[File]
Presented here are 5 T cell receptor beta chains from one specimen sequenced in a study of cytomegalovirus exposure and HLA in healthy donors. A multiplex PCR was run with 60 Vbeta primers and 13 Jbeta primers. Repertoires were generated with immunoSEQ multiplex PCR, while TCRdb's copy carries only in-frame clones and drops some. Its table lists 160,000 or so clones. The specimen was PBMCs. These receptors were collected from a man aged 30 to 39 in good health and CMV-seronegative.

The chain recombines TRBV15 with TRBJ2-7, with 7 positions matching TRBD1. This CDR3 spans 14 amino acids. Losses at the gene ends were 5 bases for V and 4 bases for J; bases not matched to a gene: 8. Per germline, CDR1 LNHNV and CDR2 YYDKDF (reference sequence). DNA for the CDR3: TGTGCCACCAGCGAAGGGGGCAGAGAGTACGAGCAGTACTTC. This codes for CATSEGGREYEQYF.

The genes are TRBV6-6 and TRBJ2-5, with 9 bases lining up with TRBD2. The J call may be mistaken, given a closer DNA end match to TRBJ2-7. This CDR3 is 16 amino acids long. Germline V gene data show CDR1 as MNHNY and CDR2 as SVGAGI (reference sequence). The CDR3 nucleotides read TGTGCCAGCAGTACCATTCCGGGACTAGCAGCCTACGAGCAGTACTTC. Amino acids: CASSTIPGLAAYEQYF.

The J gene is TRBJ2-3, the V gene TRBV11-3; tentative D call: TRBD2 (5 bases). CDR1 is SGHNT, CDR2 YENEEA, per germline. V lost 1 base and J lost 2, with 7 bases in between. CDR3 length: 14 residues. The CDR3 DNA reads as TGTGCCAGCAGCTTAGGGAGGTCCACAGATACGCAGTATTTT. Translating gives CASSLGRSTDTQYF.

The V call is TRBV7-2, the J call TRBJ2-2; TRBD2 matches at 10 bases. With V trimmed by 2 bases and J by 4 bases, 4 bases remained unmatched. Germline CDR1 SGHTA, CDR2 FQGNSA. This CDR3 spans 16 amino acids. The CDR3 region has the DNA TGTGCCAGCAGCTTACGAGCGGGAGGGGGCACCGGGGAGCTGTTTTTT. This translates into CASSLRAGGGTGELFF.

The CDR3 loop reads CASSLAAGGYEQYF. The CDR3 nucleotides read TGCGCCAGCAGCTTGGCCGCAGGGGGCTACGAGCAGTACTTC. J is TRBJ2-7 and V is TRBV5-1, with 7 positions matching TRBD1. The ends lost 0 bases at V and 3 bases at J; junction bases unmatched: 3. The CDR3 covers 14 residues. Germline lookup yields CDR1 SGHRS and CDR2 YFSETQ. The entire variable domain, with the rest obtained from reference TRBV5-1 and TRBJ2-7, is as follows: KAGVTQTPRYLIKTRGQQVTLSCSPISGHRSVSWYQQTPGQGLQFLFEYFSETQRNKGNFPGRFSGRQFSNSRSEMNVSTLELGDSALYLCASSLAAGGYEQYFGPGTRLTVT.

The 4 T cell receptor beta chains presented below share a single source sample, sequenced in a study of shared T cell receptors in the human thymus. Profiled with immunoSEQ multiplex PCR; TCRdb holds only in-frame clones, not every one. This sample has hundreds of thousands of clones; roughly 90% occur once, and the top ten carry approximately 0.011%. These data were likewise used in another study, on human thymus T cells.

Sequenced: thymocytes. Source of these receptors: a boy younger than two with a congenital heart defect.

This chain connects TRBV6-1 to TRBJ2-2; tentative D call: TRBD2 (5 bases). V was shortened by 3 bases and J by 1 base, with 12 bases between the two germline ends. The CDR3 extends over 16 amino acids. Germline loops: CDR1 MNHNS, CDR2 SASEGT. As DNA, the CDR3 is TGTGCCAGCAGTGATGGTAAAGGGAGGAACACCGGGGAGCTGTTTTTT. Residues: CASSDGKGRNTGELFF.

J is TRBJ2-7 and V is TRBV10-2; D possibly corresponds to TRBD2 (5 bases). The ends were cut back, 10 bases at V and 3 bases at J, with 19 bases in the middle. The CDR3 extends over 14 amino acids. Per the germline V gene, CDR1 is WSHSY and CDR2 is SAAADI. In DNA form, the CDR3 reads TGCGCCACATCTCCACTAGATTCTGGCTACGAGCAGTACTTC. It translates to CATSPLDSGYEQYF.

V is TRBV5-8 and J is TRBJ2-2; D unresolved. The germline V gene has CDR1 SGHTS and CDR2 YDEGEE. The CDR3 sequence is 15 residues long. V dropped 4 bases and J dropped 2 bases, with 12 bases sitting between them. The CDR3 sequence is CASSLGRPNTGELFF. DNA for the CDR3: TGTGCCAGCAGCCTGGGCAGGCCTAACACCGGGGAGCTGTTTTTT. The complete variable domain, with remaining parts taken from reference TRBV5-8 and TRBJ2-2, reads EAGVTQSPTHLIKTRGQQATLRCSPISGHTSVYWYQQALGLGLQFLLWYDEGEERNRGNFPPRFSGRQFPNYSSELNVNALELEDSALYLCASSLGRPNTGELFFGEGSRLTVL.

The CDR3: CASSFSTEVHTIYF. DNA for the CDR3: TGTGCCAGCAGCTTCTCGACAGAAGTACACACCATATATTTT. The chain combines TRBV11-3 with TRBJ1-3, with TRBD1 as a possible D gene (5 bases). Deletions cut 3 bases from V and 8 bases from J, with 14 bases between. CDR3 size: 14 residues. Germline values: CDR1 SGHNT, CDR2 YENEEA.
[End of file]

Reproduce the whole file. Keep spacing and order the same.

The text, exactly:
Presented here are 5 T cell receptor beta chains from one specimen sequenced in a study of cytomegalovirus exposure and HLA in healthy donors. A multiplex PCR was run with 60 Vbeta primers and 13 Jbeta primers. Repertoires were generated with immunoSEQ multiplex PCR, while TCRdb's copy carries only in-frame clones and drops some. Its table lists 160,000 or so clones. The specimen was PBMCs. These receptors were collected from a man aged 30 to 39 in good health and CMV-seronegative.

The chain recombines TRBV15 with TRBJ2-7, with 7 positions matching TRBD1. This CDR3 spans 14 amino acids. Losses at the gene ends were 5 bases for V and 4 bases for J; bases not matched to a gene: 8. Per germline, CDR1 LNHNV and CDR2 YYDKDF (reference sequence). DNA for the CDR3: TGTGCCACCAGCGAAGGGGGCAGAGAGTACGAGCAGTACTTC. This codes for CATSEGGREYEQYF.

The genes are TRBV6-6 and TRBJ2-5, with 9 bases lining up with TRBD2. The J call may be mistaken, given a closer DNA end match to TRBJ2-7. This CDR3 is 16 amino acids long. Germline V gene data show CDR1 as MNHNY and CDR2 as SVGAGI (reference sequence). The CDR3 nucleotides read TGTGCCAGCAGTACCATTCCGGGACTAGCAGCCTACGAGCAGTACTTC. Amino acids: CASSTIPGLAAYEQYF.

The J gene is TRBJ2-3, the V gene TRBV11-3; tentative D call: TRBD2 (5 bases). CDR1 is SGHNT, CDR2 YENEEA, per germline. V lost 1 base and J lost 2, with 7 bases in between. CDR3 length: 14 residues. The CDR3 DNA reads as TGTGCCAGCAGCTTAGGGAGGTCCACAGATACGCAGTATTTT. Translating gives CASSLGRSTDTQYF.

The V call is TRBV7-2, the J call TRBJ2-2; TRBD2 matches at 10 bases. With V trimmed by 2 bases and J by 4 bases, 4 bases remained unmatched. Germline CDR1 SGHTA, CDR2 FQGNSA. This CDR3 spans 16 amino acids. The CDR3 region has the DNA TGTGCCAGCAGCTTACGAGCGGGAGGGGGCACCGGGGAGCTGTTTTTT. This translates into CASSLRAGGGTGELFF.

The CDR3 loop reads CASSLAAGGYEQYF. The CDR3 nucleotides read TGCGCCAGCAGCTTGGCCGCAGGGGGCTACGAGCAGTACTTC. J is TRBJ2-7 and V is TRBV5-1, with 7 positions matching TRBD1. The ends lost 0 bases at V and 3 bases at J; junction bases unmatched: 3. The CDR3 covers 14 residues. Germline lookup yields CDR1 SGHRS and CDR2 YFSETQ. The entire variable domain, with the rest obtained from reference TRBV5-1 and TRBJ2-7, is as follows: KAGVTQTPRYLIKTRGQQVTLSCSPISGHRSVSWYQQTPGQGLQFLFEYFSETQRNKGNFPGRFSGRQFSNSRSEMNVSTLELGDSALYLCASSLAAGGYEQYFGPGTRLTVT.

The 4 T cell receptor beta chains presented below share a single source sample, sequenced in a study of shared T cell receptors in the human thymus. Profiled with immunoSEQ multiplex PCR; TCRdb holds only in-frame clones, not every one. This sample has hundreds of thousands of clones; roughly 90% occur once, and the top ten carry approximately 0.011%. These data were likewise used in another study, on human thymus T cells.

Sequenced: thymocytes. Source of these receptors: a boy younger than two with a congenital heart defect.

This chain connects TRBV6-1 to TRBJ2-2; tentative D call: TRBD2 (5 bases). V was shortened by 3 bases and J by 1 base, with 12 bases between the two germline ends. The CDR3 extends over 16 amino acids. Germline loops: CDR1 MNHNS, CDR2 SASEGT. As DNA, the CDR3 is TGTGCCAGCAGTGATGGTAAAGGGAGGAACACCGGGGAGCTGTTTTTT. Residues: CASSDGKGRNTGELFF.

J is TRBJ2-7 and V is TRBV10-2; D possibly corresponds to TRBD2 (5 bases). The ends were cut back, 10 bases at V and 3 bases at J, with 19 bases in the middle. The CDR3 extends over 14 amino acids. Per the germline V gene, CDR1 is WSHSY and CDR2 is SAAADI. In DNA form, the CDR3 reads TGCGCCACATCTCCACTAGATTCTGGCTACGAGCAGTACTTC. It translates to CATSPLDSGYEQYF.

V is TRBV5-8 and J is TRBJ2-2; D unresolved. The germline V gene has CDR1 SGHTS and CDR2 YDEGEE. The CDR3 sequence is 15 residues long. V dropped 4 bases and J dropped 2 bases, with 12 bases sitting between them. The CDR3 sequence is CASSLGRPNTGELFF. DNA for the CDR3: TGTGCCAGCAGCCTGGGCAGGCCTAACACCGGGGAGCTGTTTTTT. The complete variable domain, with remaining parts taken from reference TRBV5-8 and TRBJ2-2, reads EAGVTQSPTHLIKTRGQQATLRCSPISGHTSVYWYQQALGLGLQFLLWYDEGEERNRGNFPPRFSGRQFPNYSSELNVNALELEDSALYLCASSLGRPNTGELFFGEGSRLTVL.

The CDR3: CASSFSTEVHTIYF. DNA for the CDR3: TGTGCCAGCAGCTTCTCGACAGAAGTACACACCATATATTTT. The chain combines TRBV11-3 with TRBJ1-3, with TRBD1 as a possible D gene (5 bases). Deletions cut 3 bases from V and 8 bases from J, with 14 bases between. CDR3 size: 14 residues. Germline values: CDR1 SGHNT, CDR2 YENEEA.